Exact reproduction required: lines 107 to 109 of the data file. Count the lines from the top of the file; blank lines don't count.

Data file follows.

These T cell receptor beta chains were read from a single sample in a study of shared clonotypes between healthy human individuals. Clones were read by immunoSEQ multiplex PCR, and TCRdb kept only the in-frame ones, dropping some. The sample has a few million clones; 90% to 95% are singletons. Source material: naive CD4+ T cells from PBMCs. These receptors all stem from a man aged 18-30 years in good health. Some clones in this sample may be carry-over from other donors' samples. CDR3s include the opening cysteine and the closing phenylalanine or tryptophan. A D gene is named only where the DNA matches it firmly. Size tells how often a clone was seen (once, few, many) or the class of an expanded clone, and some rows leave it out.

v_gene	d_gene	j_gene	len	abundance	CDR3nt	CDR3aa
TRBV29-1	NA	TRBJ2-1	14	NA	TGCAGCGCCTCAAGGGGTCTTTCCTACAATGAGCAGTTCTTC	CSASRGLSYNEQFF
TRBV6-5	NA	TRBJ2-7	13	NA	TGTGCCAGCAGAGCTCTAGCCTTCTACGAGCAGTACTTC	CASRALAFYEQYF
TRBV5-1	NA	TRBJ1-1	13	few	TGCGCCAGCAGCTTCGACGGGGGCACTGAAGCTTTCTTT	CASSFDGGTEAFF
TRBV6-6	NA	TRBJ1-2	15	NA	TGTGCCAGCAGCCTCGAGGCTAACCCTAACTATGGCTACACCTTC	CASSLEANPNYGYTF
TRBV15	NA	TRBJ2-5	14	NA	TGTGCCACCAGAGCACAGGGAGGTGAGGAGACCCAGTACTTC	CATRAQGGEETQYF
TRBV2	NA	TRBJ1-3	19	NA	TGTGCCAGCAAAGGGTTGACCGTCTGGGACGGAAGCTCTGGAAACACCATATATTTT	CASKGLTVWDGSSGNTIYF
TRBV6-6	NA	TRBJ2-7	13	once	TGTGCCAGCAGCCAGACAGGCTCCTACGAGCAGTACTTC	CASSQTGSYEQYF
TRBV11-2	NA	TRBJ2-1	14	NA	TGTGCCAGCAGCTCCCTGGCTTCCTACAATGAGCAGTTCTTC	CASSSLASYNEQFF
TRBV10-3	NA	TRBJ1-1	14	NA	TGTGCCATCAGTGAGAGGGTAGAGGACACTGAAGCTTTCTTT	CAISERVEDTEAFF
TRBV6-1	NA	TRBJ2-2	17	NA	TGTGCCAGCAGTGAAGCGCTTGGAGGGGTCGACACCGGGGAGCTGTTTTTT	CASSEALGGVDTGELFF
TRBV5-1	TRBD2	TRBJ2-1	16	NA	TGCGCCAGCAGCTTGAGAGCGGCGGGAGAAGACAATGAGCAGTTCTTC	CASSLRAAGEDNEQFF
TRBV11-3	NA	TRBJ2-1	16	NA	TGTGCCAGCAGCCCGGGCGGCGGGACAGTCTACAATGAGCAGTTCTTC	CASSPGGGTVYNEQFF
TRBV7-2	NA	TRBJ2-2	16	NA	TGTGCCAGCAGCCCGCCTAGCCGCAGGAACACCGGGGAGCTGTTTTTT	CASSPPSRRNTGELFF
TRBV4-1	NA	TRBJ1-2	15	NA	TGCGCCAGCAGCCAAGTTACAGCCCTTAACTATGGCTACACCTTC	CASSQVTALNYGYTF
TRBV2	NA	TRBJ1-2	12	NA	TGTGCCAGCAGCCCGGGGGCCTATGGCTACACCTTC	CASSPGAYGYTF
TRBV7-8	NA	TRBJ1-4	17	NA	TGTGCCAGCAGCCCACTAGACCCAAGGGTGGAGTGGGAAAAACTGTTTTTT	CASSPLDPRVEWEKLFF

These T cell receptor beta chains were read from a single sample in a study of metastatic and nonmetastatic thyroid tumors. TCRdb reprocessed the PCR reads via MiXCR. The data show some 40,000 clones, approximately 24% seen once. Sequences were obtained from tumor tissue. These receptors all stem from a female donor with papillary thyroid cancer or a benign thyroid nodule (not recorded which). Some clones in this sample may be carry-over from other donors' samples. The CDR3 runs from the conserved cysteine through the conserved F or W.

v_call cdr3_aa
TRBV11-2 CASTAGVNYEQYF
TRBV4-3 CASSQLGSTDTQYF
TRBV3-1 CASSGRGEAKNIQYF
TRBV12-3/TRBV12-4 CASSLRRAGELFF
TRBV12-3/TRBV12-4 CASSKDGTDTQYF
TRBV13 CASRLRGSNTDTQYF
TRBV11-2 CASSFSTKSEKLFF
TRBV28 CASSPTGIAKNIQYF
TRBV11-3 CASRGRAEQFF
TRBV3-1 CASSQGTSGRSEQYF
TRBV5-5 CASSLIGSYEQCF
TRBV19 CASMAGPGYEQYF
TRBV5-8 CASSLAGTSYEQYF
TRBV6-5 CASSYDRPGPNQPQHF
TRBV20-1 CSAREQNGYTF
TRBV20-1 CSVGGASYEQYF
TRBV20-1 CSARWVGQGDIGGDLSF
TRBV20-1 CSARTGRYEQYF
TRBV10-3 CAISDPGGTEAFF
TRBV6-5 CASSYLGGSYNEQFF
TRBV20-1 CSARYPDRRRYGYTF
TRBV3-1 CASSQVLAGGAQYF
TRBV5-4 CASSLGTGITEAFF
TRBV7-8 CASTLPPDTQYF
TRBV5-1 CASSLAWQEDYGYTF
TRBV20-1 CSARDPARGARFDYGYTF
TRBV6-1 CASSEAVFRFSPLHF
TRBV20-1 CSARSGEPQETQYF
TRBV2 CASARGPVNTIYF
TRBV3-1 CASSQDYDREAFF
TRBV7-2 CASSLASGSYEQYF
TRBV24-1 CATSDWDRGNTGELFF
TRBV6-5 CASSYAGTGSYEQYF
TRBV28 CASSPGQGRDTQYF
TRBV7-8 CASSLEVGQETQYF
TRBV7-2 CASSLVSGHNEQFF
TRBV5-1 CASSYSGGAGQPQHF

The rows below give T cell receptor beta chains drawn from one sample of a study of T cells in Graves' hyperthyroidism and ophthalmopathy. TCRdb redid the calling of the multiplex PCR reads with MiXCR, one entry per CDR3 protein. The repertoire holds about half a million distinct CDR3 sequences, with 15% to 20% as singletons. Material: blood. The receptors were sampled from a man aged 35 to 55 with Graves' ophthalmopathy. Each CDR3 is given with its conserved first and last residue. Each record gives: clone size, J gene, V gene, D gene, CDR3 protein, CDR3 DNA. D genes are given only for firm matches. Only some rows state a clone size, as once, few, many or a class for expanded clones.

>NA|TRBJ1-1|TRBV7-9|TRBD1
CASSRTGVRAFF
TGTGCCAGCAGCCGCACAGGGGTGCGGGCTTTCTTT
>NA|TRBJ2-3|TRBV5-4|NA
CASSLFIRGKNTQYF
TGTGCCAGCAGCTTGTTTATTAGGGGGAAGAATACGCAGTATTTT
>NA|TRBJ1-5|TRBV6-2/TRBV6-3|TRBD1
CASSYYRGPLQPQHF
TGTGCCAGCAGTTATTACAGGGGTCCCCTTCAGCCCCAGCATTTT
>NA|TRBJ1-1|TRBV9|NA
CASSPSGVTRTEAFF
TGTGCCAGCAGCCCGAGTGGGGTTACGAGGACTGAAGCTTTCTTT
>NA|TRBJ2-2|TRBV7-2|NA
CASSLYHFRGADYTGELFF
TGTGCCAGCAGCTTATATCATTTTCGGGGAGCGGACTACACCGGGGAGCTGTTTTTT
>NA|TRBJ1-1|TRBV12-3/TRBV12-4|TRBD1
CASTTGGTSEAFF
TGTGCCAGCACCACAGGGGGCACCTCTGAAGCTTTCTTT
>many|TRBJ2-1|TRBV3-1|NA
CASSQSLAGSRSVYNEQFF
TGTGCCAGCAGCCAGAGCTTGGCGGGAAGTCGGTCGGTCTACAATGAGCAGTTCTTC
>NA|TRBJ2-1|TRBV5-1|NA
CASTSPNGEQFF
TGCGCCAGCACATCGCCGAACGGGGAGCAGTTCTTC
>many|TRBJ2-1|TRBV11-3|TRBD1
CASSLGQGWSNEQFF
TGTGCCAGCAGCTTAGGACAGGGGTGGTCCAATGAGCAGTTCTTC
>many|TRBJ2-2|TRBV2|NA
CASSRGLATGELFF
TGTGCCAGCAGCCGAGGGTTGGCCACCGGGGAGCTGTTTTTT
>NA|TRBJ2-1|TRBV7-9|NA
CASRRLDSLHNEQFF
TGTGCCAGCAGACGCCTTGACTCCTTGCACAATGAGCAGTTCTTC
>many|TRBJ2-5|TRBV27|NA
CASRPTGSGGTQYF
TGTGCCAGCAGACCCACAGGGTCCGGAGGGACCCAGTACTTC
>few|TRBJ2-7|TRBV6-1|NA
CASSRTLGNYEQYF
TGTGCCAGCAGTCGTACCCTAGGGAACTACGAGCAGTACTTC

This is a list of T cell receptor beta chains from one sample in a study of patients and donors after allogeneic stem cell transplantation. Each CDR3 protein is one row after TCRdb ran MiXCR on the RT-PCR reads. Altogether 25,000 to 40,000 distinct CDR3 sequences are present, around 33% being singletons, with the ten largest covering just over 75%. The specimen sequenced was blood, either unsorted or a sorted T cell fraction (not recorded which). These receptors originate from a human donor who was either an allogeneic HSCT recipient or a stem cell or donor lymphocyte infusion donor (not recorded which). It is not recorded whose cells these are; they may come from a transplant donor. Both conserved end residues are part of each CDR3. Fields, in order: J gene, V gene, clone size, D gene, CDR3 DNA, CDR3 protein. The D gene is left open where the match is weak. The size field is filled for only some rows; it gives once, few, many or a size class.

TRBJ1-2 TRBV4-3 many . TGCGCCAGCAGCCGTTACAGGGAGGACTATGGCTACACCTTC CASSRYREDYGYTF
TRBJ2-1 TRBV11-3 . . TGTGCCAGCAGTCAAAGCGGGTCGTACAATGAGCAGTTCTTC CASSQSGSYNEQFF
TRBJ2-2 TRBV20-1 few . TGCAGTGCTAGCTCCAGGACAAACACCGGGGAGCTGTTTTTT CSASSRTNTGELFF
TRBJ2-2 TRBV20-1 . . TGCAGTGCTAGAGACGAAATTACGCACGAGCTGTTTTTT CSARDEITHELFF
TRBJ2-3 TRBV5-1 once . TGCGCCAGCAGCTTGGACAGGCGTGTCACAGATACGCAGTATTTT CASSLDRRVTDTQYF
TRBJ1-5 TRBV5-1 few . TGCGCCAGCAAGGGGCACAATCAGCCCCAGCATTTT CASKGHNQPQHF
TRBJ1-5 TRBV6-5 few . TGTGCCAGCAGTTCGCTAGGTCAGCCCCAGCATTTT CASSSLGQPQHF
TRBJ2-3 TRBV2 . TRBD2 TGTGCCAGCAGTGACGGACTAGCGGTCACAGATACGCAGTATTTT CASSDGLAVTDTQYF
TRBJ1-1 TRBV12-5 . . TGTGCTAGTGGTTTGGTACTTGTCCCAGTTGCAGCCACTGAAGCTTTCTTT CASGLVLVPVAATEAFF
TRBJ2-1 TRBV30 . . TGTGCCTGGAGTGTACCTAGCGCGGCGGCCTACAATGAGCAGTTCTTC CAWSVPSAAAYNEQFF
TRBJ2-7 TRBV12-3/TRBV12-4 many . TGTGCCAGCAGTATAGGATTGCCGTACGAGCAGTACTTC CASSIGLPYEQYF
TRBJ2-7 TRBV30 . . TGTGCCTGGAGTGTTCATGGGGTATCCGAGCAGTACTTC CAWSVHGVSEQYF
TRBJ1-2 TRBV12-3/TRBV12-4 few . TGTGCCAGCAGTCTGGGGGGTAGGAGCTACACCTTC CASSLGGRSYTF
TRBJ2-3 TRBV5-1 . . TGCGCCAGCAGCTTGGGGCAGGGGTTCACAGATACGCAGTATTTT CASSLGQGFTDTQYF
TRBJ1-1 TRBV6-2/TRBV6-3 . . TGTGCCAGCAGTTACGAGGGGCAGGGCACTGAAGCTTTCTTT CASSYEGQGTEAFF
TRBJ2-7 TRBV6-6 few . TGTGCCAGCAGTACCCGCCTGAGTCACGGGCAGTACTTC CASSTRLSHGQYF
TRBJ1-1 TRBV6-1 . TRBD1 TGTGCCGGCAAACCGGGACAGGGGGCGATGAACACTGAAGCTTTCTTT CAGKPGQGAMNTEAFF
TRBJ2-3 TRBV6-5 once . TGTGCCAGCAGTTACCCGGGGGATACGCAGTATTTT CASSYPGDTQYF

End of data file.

TRBJ1-1 TRBV12-5 . . TGTGCTAGTGGTTTGGTACTTGTCCCAGTTGCAGCCACTGAAGCTTTCTTT CASGLVLVPVAATEAFF
TRBJ2-1 TRBV30 . . TGTGCCTGGAGTGTACCTAGCGCGGCGGCCTACAATGAGCAGTTCTTC CAWSVPSAAAYNEQFF
TRBJ2-7 TRBV12-3/TRBV12-4 many . TGTGCCAGCAGTATAGGATTGCCGTACGAGCAGTACTTC CASSIGLPYEQYF